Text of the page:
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Re: Opinions and thoughts please...

I like the last post very much, bravo George S. Ledyard!
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Old 10-08-2004, 12:20 PM   #59
suren
Dojo: Aikido of Silicon Valley
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Re: Opinions and thoughts please...

Quote:
Aleksey Sundeyev wrote:
In proper Aikido, the strike should be sincere and have power behind it but uke should try to keep his balance during the attack.

I think Okinawan Karate attacks show how the attacks should be done.
Exactly. When I was practicing that we were not allowed to move our upper body during a strike. Even shoulder should stay where it is because that gets you off balance and gives your opponent a hint about your next movement.
What is the meaning of applying any technique if your opponent gets off balance himself? Just get out of his way!
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Old 10-08-2004, 01:38 PM   #60
vanstretch
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Re: Opinions and thoughts please...

Jordan, you have a greater chance of falling down than getting into a fight. So why not embrace the idea of not "imbalance" but moving in a balanced manner. These aikido breakfalls and rolls are ways of taking our balance back after sensing our balance being taken(adjusting accordingly). Ukemi and balance ARE interrealted, and IMHO you are partially correct in that we do "train our bodies to accept"; to accept anything and go with it, not butt heads with it.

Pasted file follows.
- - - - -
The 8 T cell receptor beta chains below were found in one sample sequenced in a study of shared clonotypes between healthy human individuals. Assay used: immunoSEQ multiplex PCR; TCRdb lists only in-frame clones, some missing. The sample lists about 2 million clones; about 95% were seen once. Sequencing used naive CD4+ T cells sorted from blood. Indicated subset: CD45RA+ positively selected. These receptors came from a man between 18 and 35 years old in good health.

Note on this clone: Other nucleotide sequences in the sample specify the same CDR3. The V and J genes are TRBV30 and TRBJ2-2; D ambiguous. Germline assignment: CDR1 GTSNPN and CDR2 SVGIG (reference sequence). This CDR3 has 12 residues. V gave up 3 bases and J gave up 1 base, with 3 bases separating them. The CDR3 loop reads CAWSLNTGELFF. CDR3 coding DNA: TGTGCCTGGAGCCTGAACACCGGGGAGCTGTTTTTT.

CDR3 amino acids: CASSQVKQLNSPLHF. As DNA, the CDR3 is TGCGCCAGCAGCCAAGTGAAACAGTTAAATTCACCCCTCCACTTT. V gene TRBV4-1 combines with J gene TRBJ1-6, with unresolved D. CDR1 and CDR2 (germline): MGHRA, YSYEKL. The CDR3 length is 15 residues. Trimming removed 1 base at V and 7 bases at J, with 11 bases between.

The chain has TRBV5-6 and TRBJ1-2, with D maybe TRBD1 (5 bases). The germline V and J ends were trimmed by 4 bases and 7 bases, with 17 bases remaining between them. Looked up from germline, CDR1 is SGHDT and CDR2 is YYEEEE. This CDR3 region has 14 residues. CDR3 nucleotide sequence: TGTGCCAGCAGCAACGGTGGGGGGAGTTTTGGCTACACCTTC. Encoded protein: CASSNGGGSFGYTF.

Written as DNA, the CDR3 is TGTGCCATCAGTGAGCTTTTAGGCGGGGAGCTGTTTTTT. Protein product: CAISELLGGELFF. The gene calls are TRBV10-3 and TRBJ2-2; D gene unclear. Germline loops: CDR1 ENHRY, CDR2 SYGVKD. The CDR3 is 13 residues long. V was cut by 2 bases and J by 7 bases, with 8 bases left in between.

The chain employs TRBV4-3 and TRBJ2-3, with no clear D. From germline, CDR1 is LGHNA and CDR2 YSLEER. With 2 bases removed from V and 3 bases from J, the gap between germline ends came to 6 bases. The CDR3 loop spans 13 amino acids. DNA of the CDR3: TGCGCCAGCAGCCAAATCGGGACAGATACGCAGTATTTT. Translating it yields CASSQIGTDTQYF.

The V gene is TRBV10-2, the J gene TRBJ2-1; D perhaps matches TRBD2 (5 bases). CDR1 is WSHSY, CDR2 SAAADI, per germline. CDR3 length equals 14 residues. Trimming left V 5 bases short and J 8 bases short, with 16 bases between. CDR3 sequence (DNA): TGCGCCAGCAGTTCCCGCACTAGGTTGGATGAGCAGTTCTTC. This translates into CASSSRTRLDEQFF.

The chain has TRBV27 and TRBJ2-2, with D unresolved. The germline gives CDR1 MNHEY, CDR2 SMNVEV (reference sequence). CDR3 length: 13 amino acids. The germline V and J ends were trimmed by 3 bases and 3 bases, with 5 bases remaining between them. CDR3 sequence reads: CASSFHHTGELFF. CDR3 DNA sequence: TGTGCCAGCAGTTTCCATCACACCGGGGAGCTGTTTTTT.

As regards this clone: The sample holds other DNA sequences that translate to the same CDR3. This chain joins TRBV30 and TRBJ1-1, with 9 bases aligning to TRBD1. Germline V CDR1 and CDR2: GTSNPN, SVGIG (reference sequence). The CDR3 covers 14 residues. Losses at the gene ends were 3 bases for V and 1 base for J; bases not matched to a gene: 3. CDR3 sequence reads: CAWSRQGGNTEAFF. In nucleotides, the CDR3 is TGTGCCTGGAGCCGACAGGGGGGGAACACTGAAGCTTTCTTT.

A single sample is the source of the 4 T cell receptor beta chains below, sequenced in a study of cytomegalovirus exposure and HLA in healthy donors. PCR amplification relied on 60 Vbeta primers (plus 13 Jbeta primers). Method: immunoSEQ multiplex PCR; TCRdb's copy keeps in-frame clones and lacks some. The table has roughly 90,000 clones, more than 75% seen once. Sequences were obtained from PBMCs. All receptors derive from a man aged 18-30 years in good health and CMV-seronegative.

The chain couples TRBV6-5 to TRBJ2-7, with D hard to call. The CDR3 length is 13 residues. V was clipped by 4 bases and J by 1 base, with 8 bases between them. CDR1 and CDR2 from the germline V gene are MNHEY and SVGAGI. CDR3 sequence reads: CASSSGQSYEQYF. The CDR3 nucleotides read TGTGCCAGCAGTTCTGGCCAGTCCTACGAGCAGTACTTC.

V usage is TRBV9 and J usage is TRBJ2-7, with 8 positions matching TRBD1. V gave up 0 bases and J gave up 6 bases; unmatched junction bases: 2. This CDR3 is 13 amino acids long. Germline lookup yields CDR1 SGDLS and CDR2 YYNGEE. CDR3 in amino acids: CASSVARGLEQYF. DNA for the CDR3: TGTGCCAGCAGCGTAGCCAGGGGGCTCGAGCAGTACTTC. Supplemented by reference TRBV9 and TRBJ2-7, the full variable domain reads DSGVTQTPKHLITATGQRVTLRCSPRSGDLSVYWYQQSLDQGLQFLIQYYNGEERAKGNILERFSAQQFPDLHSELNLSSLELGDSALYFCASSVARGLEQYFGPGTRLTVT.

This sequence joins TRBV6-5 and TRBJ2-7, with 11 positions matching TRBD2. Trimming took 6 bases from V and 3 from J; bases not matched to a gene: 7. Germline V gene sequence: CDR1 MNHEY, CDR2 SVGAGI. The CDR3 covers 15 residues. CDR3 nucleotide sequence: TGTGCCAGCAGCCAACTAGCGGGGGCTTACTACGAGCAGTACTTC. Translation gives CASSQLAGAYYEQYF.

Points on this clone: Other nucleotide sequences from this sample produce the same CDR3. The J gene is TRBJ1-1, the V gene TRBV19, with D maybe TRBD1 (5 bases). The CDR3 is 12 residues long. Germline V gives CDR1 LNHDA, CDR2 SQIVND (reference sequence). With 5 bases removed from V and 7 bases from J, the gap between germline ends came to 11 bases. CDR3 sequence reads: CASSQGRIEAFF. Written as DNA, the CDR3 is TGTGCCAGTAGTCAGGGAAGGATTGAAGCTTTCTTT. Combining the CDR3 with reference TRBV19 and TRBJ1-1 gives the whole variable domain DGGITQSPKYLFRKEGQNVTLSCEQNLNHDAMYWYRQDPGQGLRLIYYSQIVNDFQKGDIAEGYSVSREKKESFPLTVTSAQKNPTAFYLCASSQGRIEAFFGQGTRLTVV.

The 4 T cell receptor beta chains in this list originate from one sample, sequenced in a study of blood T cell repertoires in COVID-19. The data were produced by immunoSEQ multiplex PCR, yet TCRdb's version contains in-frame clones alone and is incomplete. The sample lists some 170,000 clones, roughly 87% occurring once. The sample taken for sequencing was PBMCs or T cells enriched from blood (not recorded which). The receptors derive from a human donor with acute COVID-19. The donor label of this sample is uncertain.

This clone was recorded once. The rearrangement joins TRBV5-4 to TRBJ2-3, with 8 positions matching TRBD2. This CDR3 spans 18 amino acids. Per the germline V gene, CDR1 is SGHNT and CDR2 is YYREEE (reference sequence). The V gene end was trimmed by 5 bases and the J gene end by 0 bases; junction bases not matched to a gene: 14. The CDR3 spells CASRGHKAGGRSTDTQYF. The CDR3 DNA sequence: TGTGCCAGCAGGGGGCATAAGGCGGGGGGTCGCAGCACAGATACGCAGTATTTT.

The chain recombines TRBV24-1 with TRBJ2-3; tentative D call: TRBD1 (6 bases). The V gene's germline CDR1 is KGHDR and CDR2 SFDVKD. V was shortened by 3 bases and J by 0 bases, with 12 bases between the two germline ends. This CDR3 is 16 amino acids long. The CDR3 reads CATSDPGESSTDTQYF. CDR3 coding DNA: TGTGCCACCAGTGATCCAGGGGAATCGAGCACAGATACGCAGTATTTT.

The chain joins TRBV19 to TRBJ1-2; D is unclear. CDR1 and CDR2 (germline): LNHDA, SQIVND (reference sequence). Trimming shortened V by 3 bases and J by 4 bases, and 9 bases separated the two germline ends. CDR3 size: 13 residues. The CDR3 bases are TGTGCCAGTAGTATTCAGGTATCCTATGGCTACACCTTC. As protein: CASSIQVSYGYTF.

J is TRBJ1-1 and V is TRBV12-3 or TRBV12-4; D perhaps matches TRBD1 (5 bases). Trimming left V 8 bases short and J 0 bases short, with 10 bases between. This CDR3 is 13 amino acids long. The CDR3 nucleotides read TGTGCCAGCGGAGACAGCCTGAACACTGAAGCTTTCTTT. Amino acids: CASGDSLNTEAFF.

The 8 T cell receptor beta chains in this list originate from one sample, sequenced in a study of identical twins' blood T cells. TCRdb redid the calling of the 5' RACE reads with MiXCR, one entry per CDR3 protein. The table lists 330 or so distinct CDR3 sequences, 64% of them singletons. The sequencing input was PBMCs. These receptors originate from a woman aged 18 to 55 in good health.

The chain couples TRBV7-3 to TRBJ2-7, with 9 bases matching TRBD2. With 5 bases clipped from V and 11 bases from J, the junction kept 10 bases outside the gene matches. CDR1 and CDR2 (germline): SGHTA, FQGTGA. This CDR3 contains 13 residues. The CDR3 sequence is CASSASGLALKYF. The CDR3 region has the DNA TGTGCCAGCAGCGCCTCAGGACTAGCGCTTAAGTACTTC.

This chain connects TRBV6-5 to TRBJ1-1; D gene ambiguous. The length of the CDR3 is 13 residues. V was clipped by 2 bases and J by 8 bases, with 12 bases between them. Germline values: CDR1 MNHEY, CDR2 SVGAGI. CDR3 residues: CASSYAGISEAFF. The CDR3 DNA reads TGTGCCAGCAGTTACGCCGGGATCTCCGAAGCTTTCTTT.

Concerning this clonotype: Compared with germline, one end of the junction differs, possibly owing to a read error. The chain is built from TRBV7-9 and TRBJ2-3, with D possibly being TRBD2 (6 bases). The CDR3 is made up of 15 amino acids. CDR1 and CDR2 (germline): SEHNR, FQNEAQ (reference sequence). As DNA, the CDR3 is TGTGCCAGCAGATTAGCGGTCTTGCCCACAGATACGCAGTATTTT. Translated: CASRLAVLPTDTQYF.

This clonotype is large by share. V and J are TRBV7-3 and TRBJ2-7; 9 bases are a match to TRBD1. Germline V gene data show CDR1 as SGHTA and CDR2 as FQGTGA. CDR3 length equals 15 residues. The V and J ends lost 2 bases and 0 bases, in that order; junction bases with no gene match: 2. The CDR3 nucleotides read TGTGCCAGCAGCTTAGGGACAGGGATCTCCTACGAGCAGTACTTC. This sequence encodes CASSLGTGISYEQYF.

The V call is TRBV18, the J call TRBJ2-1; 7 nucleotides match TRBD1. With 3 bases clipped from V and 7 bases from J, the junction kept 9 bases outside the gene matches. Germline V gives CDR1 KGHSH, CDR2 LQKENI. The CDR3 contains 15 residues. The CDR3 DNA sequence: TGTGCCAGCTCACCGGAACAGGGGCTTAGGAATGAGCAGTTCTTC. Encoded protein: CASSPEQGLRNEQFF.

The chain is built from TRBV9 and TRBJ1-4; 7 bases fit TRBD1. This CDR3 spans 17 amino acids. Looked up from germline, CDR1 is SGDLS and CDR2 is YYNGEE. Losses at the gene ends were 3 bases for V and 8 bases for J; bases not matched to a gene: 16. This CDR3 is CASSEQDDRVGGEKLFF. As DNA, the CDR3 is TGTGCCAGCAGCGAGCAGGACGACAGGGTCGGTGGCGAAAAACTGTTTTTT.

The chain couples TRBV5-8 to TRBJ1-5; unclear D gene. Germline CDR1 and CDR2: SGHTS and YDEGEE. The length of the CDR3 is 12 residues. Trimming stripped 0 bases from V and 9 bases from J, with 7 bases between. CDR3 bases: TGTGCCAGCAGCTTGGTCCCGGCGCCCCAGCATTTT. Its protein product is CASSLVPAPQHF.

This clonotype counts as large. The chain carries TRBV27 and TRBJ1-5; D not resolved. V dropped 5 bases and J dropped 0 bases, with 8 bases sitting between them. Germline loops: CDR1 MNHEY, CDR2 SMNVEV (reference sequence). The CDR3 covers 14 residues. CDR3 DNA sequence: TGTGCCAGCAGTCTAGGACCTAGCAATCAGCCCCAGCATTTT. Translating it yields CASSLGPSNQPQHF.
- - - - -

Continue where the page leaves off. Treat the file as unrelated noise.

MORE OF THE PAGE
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Old 10-08-2004, 11:50 PM   #61
bob_stra
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Re: Opinions and thoughts please...

I think - because the artificiality of it all - we only ever get to see half the picture. Sure, tori is the "thrower" and uke is the "receiver". But why should this make uke the weaker, submissive partner?

Uke = receives force then uses it TO HIS ADVANTAGE
Tori/nage = Applies force TO HIS ADVANTAGE

But also

Uke = Applies force TO HIS ADVANTAGE
Tori/nage = receives force then uses it TO HIS ADVANTAGE

IMHO, the "how to use force to your advantage" stuff seems to be taught from "Tori/Nage's" p.o.v, but much less so from "Uke's" p.o.v. You get ukemi, but
think abt how little attention is given to developing atemi in most places.

"Like most beginners, you attacked me wrong! Hit me like this."

"Why?"

"Because I said so"

(with apologies to SNL and Jim Carey)

Perhaps this is because we've taken a whole (combat) and split into into digestible pieces for sake of learning. *Then* we try to extrapolate based on an incomplete picture.